CHARLESTON, S.C. (WCBD) – After crushing the Caribbean and southern Florida, Irma turned north on Monday, causing fresh damage throughout much of South Carolina, and bringing some of the worst flooding in Charleston.
The massive storm’s rain bands prompted emergency officials in Charleston to urge residents to stay indoors until floodwaters receded. At that time, the Battery was pounded by storm surges, which broke over the sea wall in the harbor.
The National Weather Service placed a tornado warning over Charleston, which expired at 3:15 p.m., and then a flash-flood warning for the area was also announced, with about 8 inches of water expected.
Dozens of streets in the Charleston area closed, as heavy wind and rains inundated the coast and caused downed tree limbs and power lines. The water went hip-deep and cars became stranded along impassable roads,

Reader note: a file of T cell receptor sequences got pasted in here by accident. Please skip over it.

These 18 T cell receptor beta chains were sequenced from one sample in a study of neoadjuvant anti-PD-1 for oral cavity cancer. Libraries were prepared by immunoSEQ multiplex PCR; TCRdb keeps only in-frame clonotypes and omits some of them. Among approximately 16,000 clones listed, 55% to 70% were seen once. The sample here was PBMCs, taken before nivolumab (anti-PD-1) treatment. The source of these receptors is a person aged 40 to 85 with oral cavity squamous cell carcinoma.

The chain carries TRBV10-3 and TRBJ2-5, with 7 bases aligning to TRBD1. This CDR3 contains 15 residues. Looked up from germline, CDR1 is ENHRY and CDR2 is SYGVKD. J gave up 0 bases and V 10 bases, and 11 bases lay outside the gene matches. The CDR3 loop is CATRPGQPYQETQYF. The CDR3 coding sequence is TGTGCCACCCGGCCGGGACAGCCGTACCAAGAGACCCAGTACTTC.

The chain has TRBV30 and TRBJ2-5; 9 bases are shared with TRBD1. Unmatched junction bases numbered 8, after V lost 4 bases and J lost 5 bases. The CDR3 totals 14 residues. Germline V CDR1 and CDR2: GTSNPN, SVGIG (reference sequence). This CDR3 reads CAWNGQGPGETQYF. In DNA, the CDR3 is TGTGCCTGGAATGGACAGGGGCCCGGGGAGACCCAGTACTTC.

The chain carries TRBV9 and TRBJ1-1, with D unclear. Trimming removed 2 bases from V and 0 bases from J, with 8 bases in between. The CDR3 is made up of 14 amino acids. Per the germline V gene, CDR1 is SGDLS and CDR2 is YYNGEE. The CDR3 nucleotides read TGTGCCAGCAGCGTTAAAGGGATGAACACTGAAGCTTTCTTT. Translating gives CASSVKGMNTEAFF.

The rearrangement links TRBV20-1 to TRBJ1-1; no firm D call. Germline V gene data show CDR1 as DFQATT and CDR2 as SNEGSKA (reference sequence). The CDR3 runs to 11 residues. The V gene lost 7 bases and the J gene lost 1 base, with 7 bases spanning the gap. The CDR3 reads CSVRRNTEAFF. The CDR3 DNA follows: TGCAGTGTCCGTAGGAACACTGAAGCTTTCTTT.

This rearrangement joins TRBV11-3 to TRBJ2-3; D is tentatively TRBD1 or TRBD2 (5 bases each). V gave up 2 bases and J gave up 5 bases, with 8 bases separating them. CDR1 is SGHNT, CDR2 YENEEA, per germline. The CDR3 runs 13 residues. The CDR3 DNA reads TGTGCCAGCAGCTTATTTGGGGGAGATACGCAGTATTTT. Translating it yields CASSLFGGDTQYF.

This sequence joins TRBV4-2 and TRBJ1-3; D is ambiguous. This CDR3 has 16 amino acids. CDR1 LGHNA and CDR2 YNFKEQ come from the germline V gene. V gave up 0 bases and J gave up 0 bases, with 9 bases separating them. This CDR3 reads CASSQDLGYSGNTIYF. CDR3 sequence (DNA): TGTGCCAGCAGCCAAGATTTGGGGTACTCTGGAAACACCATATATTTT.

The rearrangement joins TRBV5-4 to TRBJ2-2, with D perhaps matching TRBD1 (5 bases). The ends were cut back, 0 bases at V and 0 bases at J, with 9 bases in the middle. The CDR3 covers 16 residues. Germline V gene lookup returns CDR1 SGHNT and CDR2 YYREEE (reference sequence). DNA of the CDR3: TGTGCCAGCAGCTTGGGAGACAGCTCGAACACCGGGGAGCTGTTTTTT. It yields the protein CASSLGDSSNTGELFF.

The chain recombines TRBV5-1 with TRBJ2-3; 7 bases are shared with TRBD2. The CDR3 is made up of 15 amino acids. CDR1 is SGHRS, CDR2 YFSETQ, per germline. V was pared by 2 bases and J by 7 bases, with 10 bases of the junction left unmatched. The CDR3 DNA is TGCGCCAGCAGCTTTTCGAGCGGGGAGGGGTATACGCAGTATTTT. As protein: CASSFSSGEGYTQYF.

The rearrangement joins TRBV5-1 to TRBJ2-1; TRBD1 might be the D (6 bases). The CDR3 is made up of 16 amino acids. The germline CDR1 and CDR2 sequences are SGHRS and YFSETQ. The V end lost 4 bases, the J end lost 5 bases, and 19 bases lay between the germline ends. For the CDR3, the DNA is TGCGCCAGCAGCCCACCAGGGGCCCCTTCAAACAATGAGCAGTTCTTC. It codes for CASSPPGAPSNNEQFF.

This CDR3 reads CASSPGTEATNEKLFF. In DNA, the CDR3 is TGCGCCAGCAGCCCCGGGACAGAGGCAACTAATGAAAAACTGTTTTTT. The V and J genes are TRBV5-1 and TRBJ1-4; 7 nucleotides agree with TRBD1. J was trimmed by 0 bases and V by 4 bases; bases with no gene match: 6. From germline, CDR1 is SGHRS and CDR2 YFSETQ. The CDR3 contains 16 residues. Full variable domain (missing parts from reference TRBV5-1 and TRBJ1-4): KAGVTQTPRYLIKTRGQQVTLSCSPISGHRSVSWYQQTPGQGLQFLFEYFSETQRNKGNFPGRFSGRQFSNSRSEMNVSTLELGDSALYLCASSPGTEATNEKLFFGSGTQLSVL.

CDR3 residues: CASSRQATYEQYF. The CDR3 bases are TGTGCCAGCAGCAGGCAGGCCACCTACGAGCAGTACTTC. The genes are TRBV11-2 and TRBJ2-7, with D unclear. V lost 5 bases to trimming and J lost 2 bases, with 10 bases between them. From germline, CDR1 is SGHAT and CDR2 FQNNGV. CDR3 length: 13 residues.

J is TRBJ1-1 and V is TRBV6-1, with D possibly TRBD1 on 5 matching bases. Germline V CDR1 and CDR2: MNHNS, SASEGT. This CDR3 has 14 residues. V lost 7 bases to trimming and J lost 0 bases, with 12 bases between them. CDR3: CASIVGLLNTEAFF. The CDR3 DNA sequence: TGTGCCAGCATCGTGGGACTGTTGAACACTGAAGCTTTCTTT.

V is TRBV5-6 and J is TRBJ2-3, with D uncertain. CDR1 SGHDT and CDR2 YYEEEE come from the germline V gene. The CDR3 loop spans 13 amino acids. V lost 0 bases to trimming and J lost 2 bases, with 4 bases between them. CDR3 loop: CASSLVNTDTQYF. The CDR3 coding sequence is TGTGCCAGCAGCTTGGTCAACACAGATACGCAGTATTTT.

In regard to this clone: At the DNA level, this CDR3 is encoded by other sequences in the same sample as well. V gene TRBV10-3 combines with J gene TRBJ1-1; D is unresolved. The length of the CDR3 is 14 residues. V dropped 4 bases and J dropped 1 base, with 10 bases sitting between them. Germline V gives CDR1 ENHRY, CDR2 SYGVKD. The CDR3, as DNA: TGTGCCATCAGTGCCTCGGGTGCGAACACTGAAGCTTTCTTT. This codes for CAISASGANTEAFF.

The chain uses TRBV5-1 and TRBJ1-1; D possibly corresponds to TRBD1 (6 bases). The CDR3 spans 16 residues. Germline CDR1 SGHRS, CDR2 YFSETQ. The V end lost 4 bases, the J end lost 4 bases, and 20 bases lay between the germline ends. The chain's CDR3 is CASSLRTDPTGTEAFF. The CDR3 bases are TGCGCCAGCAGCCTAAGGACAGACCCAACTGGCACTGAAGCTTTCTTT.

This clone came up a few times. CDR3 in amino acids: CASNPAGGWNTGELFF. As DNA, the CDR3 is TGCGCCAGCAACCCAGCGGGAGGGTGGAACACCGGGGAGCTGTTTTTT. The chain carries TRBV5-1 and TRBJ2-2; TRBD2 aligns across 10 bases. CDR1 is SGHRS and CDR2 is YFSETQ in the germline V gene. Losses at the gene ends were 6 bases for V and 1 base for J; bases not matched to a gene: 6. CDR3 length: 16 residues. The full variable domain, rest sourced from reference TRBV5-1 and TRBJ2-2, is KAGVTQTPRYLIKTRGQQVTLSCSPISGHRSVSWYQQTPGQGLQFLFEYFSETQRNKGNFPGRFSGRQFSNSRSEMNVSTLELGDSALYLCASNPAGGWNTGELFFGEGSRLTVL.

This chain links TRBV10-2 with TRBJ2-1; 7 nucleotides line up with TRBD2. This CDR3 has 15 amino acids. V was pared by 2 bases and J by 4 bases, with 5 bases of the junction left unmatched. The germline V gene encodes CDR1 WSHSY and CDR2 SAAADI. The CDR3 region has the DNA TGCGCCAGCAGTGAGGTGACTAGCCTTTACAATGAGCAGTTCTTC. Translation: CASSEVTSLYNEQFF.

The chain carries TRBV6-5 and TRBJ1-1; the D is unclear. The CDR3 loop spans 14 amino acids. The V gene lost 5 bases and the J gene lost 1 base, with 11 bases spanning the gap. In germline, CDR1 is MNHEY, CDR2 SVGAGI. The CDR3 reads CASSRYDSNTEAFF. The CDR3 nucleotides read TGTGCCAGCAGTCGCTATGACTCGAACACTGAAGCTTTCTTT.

The flooding was high enough that some residents traveled the high waters by kayak.
Charleston Mayor John Tecklenburg told News 2 that Irma created worse conditions than previous storms, including Matthew and floods that took place in 2015.
“When we had a direct hit from Matthew we had less flooding because it occurred right at low tide and today’s event was at high tide,” Tecklenburg said.
He said Charleston will dry-out soon and the city will start to clean up debris from the storm and restore power for those without electricity.
“We’ll be back to order in short order,” Tecklenburg said. “We’re going to focus tomorrow on clearing roads and clearing trees that are down.”